- The Washington Times - Sunday, May 1, 2005

Cardinal Theodore E. McCarrick, archbishop of Washington, said yesterday he is interested in retiring when he turns 75 in July.

“I’ll be writing my [retirement] letter, and I’m certainly open to retirement. I have a thousand things I could do, or at least I think I could do,” Cardinal McCarrick told The Washington Times yesterday.

His retirement, however, is the pope’s decision.

In recent years, many cardinals have remained long past retirement age.

A bishop is required to submit his resignation to the Vatican when he turns 75, according to church policy. The pope can accept the resignation, require him to stay on, or simply not acknowledge the letter for several years. Cardinals older than 80 are not eligible to vote in papal elections.

Cardinal McCarrick, a native New Yorker who will turn 75 July 7, has suffered health problems in the past few months. He underwent rotator cuff surgery about two months ago and had a bad cold during the conclave last month.

His retirement now is only speculation. In the meantime, Cardinal McCarrick will continue to minister across the United States.

Yesterday, he led a Mass of Thanksgiving for Pope Benedict XVI at the Cathedral of St. Matthew the Apostle in Northwest, where he spoke of the new pontiff’s character.

“I have known him for probably 20 years,” he said. “The new pope is a very humble, kind, gentle person, a little shy with a great smile and sense of humor.”

Despite his quiet and withdrawn personality, Benedict is quickly coming into his own, Cardinal McCarrick said.

“Before [he became pope], you would never see him with his arms out” as they were when he greeted the crowd in St. Peter’s Square after his election April 19.

“I was with him Monday after he was elected and at that time we were out. … He was greeting the people and talking to a few sick who were there. He was very warm to them,” Cardinal McCarrick told The Times before he celebrated Mass yesterday.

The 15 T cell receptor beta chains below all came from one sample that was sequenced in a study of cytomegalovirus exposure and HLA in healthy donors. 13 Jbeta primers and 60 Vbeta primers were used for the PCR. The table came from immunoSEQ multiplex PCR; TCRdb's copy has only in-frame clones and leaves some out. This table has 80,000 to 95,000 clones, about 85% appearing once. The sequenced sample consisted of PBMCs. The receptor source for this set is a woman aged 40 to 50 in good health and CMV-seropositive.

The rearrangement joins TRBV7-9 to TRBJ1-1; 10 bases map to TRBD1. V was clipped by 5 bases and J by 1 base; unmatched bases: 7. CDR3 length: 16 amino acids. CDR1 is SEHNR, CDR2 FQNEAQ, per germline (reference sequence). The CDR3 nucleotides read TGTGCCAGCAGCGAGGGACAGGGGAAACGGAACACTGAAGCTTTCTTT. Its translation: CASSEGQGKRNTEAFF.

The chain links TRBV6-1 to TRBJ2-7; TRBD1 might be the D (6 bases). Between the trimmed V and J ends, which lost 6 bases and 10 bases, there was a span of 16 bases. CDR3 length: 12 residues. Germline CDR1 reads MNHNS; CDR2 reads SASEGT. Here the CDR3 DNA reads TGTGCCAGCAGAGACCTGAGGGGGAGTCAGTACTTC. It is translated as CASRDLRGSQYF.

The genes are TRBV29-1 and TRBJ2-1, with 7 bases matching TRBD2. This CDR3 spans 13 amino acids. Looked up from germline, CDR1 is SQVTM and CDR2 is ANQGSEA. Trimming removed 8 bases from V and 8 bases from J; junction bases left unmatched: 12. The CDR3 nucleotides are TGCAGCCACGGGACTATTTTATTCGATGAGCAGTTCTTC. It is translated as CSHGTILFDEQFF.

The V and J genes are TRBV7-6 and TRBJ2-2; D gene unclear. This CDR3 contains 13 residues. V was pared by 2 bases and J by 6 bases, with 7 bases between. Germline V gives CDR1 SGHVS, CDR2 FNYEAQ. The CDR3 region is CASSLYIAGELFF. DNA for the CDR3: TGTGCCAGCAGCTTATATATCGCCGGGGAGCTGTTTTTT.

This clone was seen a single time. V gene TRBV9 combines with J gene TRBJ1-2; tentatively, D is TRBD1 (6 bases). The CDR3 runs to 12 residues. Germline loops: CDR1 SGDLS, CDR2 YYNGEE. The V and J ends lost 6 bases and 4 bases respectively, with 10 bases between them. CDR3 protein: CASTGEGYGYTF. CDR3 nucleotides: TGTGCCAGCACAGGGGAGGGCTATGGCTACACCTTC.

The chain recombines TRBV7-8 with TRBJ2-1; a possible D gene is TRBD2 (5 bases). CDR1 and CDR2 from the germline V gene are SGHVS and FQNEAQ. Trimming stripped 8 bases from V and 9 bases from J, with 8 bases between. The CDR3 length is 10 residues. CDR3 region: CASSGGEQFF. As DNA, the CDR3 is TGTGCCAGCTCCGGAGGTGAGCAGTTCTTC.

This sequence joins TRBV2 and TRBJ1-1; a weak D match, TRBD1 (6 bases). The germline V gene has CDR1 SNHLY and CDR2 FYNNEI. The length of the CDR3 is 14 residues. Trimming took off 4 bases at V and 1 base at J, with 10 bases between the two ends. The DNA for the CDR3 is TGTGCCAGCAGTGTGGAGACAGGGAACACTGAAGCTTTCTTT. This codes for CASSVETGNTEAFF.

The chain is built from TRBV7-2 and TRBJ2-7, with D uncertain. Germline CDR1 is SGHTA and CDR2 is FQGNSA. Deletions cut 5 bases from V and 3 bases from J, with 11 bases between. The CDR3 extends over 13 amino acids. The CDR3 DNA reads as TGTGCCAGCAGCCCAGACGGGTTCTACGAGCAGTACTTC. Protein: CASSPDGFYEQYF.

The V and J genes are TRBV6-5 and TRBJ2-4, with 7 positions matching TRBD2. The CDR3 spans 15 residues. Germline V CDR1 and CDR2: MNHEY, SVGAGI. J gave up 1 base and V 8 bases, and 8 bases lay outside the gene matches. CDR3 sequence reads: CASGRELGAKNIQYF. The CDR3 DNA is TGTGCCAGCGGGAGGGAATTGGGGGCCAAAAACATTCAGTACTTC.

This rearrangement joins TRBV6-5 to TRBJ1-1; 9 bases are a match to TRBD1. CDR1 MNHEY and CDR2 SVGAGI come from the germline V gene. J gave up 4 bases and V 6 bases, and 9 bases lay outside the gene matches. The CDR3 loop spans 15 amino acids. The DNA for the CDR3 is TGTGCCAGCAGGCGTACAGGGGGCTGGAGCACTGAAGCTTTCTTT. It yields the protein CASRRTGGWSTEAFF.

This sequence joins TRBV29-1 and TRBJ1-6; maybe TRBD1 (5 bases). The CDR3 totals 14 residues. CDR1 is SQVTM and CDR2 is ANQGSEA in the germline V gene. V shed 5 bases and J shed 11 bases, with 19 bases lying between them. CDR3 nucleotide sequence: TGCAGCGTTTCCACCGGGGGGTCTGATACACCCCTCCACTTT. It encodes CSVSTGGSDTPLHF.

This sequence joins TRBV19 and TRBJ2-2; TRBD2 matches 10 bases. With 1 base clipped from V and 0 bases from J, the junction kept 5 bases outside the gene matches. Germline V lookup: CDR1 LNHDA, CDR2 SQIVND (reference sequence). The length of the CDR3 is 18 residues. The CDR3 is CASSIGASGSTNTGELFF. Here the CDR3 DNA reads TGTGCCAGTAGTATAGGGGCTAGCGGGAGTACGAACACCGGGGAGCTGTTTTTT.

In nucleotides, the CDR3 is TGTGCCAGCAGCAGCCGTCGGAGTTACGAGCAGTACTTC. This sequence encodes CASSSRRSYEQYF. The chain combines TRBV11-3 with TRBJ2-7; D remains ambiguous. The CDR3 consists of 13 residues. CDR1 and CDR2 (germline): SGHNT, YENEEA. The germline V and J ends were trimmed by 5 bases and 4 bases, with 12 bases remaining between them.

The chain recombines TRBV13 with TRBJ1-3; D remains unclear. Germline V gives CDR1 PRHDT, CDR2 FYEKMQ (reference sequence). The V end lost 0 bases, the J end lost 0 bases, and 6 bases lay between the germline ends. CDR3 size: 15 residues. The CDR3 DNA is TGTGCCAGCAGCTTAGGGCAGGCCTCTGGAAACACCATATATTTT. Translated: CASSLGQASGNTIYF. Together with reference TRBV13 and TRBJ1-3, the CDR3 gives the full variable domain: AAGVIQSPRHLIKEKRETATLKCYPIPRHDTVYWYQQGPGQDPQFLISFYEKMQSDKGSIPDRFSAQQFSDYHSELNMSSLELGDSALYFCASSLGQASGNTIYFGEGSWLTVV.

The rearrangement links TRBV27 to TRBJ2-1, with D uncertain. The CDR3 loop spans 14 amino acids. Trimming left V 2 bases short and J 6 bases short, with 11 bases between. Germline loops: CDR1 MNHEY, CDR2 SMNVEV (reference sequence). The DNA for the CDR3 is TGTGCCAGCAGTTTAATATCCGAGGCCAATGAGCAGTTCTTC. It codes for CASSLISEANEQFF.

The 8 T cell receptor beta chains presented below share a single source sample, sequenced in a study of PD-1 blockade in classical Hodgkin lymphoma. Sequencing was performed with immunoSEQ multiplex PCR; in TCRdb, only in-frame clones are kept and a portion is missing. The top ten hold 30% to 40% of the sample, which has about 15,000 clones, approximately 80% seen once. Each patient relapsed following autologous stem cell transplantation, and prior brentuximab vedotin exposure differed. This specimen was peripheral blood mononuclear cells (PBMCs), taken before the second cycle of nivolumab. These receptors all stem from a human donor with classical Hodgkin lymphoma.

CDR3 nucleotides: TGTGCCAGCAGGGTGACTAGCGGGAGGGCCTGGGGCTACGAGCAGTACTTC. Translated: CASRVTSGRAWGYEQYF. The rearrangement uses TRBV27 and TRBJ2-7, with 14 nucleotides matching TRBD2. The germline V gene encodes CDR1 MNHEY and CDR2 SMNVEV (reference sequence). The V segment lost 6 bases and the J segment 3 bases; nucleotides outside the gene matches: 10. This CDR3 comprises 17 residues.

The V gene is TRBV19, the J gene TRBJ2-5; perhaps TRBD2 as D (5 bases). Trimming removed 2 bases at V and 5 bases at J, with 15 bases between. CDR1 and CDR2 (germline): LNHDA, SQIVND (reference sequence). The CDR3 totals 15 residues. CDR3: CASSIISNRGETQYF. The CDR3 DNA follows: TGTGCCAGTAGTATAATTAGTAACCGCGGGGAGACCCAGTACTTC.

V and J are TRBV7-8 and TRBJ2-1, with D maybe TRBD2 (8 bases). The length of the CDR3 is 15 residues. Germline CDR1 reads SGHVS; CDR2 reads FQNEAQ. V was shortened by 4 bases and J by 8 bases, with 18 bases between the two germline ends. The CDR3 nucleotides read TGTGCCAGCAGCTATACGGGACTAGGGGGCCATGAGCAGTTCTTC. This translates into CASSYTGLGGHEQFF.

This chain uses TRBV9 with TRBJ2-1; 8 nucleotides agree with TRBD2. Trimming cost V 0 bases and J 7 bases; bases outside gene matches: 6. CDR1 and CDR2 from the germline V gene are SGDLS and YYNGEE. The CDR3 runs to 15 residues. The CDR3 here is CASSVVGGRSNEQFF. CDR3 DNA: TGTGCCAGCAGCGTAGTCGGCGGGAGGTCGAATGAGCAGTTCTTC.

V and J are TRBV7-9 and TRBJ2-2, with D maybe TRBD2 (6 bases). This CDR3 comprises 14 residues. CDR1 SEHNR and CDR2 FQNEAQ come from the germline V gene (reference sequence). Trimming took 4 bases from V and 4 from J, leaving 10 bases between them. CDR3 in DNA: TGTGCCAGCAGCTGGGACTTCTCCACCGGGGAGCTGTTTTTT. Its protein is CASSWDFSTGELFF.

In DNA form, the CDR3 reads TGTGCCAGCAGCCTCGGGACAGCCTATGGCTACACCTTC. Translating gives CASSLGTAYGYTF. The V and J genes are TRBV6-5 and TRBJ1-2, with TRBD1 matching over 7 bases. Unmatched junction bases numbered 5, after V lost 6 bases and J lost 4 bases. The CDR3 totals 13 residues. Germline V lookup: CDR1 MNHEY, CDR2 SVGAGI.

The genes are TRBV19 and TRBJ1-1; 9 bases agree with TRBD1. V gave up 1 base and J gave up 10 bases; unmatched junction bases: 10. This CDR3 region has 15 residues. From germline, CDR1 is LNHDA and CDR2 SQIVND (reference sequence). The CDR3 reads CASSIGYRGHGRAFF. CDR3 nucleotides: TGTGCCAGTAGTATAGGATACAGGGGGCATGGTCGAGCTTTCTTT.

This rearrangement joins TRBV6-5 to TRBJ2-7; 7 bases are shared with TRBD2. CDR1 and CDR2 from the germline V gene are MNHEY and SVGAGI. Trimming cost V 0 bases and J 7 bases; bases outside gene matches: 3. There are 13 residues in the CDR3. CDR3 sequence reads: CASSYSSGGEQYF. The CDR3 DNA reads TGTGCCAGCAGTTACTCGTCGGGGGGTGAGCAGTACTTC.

Cardinal McCarrick returned to the United States on Tuesday after a three-week stay in Rome.

He was one of 115 cardinals who elected Cardinal Joseph Ratzinger of Germany as the new pope in a secret conclave more than two weeks after the death of Pope John Paul II on April 2. He also attended the funeral of John Paul and the installation Mass for the new pope on April 24.

Cardinal McCarrick called his return to St. Matthew’s a “homecoming.” He told parishioners during the Mass, “I can say to you with all my heart, Rome is wonderful, but it’s good to be back.”

He spoke of Benedict’s spiritual transformation during the conclave. “We know that he has always been a proclaimer of truth and a defender of faith. During the conclave, we saw him not only as a great theologian and a brilliant mind, but we found something many of us didn’t know before: We found this new individual, so very respectful and charming,” he said.

Cardinal McCarrick asked parishioners to pray for the new pope. “I believe we have a pope who we can follow with joy and confidence,” he said.

Yesterday was the first time in more than a month that Cardinal McCarrick spoke at St. Matthew, which he considers his home parish. After the 10 a.m. Mass there, the cardinal celebrated a similar Mass at the Basilica of the National Shrine of the Immaculate Conception in Northeast.

Parishioners seemed to agree with the cardinal’s opinion.

“If I were not Catholic, I would become one,” said Jeanine Cornell, 65, of Arlington. “I just love the new pope. He has a beautiful smile. As soon as he was elected pope, he was so transformed by the Holy Spirit. He’s in good hands.”

• Julia Duin contributed to this report.

Sign up for Daily Newsletters

Manage Newsletters

Copyright © 2021 The Washington Times, LLC. Click here for reprint permission.

Please read our comment policy before commenting.


Click to Read More and View Comments

Click to Hide